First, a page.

Talk to Your Kids About Flu Prevention

January 17, 2018


Parents are being warned that their sweet little angels may actually be the face behind the flu. For a number of reasons, young children are generally more likely to spread the virus than are adults. Children usually have more contact with others, are undeniable germ magnets and tend have weaker immune systems, making them easy targets for the ruthless influenza virus.

In addition to their natural susceptibility, only one in four children receives an annual flu vaccination, furthering their own risk and that of others.

Those under five have the highest hospitalization rate and typically suffer the greatest health issues as a result of contracting the flu, which is why American Family Care urges parents take preventative measures to protect themselves and their little ones. Even though there’s no surefire way to prevent illness, there are several things you can do to help your child reduce their risk of coming down with a cold or the flu.

Get Vaccinated

Your whole family should get an annual flu vaccination to protect from the harmful virus. After all, it’s no fun staying home with a sick child, but it’s even worse when you yourself are fighting the flu. We all know how children can react to the sight of a needle. It may not be easy to convince your teary-eyed children that getting vaccinated is important and beneficial, but it will eventually pay off as both you and your children enjoy a healthier season.

Fighting Germs

Keeping up with hygiene is one of the simpler preventative steps you can take to combat cold and flu season, yet it is sometimes a challenge for young children. Germs are usually spread through the hands, mouth, and nose, which is why it’s important to teach your kids to cover their mouths when they cough, their noses when their sneeze, and to wash their hands frequently. In addition, be sure to give attention to germy surfaces in your home that may harbor bacteria.

Here are a few germ-fighting tips to help take back your family’s health:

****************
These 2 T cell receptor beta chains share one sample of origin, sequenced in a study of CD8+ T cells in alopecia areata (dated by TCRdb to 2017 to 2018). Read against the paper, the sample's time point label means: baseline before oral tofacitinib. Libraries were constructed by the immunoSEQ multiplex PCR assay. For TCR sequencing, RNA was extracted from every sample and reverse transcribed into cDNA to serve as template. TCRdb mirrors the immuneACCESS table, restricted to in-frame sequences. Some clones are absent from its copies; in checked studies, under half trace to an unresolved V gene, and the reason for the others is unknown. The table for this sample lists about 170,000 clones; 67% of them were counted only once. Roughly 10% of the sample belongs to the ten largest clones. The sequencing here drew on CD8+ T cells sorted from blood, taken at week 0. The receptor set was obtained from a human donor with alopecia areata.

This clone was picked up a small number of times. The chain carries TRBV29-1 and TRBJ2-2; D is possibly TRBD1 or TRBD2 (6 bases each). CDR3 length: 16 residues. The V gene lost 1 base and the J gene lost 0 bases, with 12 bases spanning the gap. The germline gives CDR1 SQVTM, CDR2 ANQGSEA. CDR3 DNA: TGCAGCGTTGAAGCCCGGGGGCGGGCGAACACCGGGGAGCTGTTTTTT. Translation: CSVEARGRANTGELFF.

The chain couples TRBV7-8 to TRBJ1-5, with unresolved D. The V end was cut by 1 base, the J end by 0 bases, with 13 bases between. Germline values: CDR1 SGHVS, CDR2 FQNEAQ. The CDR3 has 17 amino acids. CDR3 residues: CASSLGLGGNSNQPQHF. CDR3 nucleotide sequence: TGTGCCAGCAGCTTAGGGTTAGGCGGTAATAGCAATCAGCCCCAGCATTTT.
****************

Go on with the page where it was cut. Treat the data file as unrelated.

• Wash hands often with warm water and antibacterial soap. Be sure to teach your children to wash their hands after using the bathroom, before eating, after coughing or sneezing, and at school. Going through the hand-washing ABC’s twice is a good rule of thumb for scrubbing clean, and it is also a great way to incorporate some extra practice for little ones!
  • Travel size hand sanitizer is great to send to school or to play dates with your kids if they are old enough to be responsible with it. Although it shouldn’t take the place of handwashing, it’s an easy alternative when there isn’t a sink around.
  • Routinely disinfect high-traffic areas in your home. Some of the germiest culprits are countertops, door knobs, remote controls, toilets seats, and even your cell phone!
  • Encourage your children to use their own personal supplies at school to avoid spreading germs between children. You can even donate disinfectant wipes to their classroom at the beginning of the year to help the teacher keep germs under control too!

Boosting the Immune System

Sometimes a healthy immune system is the best option for fending off the flu. Boost your child’s immunity by employing healthy lifestyle habits such as eating a balanced diet, keeping active, and maintaining a routine sleep schedule. Brightly colored foods such as leafy greens, tomatoes, sweet potatoes, and blueberries are all foods that contain immune-boosting powers. An active lifestyle will help protect your child from cold and flu season, so ditch the tablets and send them outside for some old fashion fun! Getting enough sleep is also extremely important for your child, as a lack of sleep actually decreases your body’s ability to fight off sickness.

Talk to your children about flu prevention and what they can do to avoid getting sick. Doing so will help keep your peanut happy and healthy this flu season. And, it may even save you money and time down the road with fewer sick days and trips out to the doctor!


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